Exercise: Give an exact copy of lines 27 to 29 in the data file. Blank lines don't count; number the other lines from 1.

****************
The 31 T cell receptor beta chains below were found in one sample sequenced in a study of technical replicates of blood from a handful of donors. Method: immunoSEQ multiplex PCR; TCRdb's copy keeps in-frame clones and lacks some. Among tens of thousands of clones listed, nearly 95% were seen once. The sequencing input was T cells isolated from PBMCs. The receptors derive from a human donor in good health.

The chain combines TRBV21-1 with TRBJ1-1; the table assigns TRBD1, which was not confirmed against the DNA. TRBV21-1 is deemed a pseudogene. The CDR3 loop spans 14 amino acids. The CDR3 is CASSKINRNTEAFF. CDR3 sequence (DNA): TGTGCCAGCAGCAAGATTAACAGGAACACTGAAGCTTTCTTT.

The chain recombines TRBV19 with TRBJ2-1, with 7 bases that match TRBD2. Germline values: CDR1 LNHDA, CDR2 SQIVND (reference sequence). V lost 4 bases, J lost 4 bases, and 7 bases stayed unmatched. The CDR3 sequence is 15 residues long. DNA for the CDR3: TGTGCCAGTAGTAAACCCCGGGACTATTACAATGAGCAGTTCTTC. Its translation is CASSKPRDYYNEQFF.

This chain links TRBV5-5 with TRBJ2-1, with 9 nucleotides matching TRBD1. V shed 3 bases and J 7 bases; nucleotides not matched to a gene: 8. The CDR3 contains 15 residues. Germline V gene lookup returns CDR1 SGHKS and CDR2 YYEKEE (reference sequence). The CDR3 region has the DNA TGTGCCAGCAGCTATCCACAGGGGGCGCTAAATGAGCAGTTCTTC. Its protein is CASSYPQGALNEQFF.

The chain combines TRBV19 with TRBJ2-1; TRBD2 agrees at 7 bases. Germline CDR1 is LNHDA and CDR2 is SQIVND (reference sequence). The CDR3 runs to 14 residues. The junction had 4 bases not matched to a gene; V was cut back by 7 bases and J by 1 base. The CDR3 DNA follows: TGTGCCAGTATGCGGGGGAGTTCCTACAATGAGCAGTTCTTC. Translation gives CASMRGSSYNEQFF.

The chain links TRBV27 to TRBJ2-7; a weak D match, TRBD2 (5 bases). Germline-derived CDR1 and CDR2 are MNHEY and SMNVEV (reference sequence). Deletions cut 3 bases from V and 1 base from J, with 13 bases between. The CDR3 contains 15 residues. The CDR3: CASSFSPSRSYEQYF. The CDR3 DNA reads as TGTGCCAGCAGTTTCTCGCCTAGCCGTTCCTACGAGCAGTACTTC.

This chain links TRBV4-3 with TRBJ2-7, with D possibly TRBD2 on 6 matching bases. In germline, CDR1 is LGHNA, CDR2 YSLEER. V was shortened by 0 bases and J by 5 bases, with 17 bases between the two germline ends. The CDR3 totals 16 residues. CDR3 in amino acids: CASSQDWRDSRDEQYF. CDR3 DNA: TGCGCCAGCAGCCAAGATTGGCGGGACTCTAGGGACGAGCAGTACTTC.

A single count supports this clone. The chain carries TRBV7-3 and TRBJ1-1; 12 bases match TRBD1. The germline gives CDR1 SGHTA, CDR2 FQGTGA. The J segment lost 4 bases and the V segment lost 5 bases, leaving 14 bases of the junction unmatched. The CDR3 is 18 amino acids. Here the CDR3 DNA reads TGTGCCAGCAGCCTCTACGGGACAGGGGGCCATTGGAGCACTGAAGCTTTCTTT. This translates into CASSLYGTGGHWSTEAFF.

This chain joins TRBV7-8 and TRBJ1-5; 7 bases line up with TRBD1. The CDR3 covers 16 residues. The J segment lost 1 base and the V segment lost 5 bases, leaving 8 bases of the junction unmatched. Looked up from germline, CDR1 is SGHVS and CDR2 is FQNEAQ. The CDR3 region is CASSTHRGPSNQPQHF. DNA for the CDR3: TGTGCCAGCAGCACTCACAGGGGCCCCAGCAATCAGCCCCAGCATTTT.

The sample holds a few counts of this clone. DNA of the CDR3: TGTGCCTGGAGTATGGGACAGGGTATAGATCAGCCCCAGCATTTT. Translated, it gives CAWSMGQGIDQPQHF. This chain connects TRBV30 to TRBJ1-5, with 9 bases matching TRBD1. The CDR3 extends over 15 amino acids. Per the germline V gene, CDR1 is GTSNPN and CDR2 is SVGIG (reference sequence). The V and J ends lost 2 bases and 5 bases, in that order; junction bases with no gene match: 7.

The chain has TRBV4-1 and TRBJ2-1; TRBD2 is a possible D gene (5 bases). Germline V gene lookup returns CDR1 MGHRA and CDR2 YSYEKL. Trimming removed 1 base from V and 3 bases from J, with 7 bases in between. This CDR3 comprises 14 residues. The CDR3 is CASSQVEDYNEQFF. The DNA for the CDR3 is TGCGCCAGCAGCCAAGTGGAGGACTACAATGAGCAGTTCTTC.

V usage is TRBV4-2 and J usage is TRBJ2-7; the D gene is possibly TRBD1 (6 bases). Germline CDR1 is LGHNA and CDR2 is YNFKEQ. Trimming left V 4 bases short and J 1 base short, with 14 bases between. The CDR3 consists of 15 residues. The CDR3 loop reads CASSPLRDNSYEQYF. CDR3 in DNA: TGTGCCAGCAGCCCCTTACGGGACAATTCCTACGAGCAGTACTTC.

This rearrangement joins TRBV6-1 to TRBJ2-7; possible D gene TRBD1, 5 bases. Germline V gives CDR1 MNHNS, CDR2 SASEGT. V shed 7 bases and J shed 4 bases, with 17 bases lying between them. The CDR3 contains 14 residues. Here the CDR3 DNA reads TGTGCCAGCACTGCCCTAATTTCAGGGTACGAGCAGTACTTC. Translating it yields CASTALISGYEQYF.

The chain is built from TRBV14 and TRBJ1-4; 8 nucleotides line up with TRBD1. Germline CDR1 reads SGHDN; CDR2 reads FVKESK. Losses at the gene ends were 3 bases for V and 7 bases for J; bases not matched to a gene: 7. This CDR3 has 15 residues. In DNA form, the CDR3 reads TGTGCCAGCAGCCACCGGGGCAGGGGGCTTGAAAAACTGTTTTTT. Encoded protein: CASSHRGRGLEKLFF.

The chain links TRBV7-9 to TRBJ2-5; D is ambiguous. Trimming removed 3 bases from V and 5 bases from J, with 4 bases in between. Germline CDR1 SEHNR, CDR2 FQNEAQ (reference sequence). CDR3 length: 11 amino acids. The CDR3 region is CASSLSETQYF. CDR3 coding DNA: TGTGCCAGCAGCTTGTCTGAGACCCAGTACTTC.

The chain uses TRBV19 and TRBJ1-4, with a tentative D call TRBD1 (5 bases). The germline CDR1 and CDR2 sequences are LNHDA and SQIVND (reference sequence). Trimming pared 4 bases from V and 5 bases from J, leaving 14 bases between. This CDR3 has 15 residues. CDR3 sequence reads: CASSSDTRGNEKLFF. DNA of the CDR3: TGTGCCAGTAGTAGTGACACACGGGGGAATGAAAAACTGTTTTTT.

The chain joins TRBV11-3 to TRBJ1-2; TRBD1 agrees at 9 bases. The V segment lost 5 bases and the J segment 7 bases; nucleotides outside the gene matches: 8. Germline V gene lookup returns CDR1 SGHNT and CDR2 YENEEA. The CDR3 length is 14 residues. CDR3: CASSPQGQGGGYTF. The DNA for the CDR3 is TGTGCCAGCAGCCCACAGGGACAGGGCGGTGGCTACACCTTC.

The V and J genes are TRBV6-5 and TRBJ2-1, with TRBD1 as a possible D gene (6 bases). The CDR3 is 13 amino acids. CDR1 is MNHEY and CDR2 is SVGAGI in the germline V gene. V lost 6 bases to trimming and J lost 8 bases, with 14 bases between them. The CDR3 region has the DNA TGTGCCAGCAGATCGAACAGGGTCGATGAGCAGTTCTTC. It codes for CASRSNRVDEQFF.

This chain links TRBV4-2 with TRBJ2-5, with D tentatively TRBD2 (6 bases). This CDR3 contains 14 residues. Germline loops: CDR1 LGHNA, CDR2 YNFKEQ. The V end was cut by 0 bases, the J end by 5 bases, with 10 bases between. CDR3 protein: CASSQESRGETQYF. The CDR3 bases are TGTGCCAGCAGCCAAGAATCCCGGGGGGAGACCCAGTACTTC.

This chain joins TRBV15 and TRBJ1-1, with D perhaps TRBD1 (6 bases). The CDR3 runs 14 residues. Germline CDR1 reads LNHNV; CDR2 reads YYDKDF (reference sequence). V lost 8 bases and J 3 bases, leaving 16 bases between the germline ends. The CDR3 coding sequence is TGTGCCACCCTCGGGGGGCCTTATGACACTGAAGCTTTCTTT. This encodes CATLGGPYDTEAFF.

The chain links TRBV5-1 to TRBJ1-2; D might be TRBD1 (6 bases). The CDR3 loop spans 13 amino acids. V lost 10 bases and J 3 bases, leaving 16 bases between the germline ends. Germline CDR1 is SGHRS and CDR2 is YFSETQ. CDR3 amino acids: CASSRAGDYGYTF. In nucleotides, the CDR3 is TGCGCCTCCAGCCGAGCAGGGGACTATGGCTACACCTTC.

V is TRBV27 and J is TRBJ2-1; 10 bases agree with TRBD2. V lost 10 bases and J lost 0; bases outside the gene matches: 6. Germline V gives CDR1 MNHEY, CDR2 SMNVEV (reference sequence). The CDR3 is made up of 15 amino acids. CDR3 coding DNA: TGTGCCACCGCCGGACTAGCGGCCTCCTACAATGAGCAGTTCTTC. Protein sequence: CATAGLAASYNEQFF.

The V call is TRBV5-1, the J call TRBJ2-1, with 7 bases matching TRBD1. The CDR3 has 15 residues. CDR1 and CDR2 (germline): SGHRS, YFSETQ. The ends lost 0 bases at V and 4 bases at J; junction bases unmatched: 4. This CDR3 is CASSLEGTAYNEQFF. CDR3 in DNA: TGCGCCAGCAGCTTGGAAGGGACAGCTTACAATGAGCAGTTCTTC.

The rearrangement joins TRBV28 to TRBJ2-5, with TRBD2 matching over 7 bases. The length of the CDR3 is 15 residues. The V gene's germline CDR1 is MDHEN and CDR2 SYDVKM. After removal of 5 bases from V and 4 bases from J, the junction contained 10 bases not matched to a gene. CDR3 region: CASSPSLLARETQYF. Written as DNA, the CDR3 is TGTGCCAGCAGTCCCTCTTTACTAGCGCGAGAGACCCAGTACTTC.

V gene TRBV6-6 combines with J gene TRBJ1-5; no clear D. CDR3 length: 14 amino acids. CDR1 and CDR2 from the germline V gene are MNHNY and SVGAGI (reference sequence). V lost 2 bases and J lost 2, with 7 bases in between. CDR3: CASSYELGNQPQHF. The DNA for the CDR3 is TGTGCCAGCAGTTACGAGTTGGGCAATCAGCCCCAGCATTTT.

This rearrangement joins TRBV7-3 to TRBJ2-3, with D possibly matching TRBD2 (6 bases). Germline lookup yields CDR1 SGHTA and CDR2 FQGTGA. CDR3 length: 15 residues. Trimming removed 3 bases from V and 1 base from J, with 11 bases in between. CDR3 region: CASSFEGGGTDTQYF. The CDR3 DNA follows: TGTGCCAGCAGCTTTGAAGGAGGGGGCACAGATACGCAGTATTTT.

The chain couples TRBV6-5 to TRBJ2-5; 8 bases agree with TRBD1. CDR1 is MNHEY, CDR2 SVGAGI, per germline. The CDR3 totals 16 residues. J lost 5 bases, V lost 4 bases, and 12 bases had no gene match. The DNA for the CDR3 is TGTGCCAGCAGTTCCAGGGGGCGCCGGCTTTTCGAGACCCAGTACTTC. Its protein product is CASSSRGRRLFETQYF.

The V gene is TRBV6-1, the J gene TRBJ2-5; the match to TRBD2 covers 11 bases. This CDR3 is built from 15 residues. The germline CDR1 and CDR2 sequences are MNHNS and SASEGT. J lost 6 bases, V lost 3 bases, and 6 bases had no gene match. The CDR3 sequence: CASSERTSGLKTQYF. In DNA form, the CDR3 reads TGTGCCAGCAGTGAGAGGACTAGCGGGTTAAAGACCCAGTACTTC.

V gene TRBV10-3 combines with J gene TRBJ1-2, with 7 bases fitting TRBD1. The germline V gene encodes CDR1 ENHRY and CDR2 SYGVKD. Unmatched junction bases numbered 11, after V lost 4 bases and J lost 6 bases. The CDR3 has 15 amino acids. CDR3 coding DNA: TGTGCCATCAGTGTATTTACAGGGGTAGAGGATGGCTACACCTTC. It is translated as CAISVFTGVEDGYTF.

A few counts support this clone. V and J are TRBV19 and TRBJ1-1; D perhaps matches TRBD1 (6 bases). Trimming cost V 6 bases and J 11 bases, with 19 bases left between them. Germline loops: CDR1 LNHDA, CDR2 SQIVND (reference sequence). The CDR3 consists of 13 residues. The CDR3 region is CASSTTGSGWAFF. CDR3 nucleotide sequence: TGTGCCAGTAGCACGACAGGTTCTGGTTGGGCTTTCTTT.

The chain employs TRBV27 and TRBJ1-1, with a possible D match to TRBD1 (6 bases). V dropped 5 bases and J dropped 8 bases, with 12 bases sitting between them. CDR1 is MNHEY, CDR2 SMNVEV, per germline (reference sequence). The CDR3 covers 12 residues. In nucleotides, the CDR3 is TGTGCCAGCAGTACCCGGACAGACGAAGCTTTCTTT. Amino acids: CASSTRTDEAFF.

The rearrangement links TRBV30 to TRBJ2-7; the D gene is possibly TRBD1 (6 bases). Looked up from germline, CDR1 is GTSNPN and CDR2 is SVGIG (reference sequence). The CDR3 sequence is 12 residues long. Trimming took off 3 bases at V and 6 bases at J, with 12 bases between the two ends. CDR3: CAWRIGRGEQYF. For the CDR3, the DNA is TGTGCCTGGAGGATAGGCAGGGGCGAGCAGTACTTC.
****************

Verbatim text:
The chain couples TRBV6-5 to TRBJ2-5; 8 bases agree with TRBD1. CDR1 is MNHEY, CDR2 SVGAGI, per germline. The CDR3 totals 16 residues. J lost 5 bases, V lost 4 bases, and 12 bases had no gene match. The DNA for the CDR3 is TGTGCCAGCAGTTCCAGGGGGCGCCGGCTTTTCGAGACCCAGTACTTC. Its protein product is CASSSRGRRLFETQYF.

The V gene is TRBV6-1, the J gene TRBJ2-5; the match to TRBD2 covers 11 bases. This CDR3 is built from 15 residues. The germline CDR1 and CDR2 sequences are MNHNS and SASEGT. J lost 6 bases, V lost 3 bases, and 6 bases had no gene match. The CDR3 sequence: CASSERTSGLKTQYF. In DNA form, the CDR3 reads TGTGCCAGCAGTGAGAGGACTAGCGGGTTAAAGACCCAGTACTTC.

V gene TRBV10-3 combines with J gene TRBJ1-2, with 7 bases fitting TRBD1. The germline V gene encodes CDR1 ENHRY and CDR2 SYGVKD. Unmatched junction bases numbered 11, after V lost 4 bases and J lost 6 bases. The CDR3 has 15 amino acids. CDR3 coding DNA: TGTGCCATCAGTGTATTTACAGGGGTAGAGGATGGCTACACCTTC. It is translated as CAISVFTGVEDGYTF.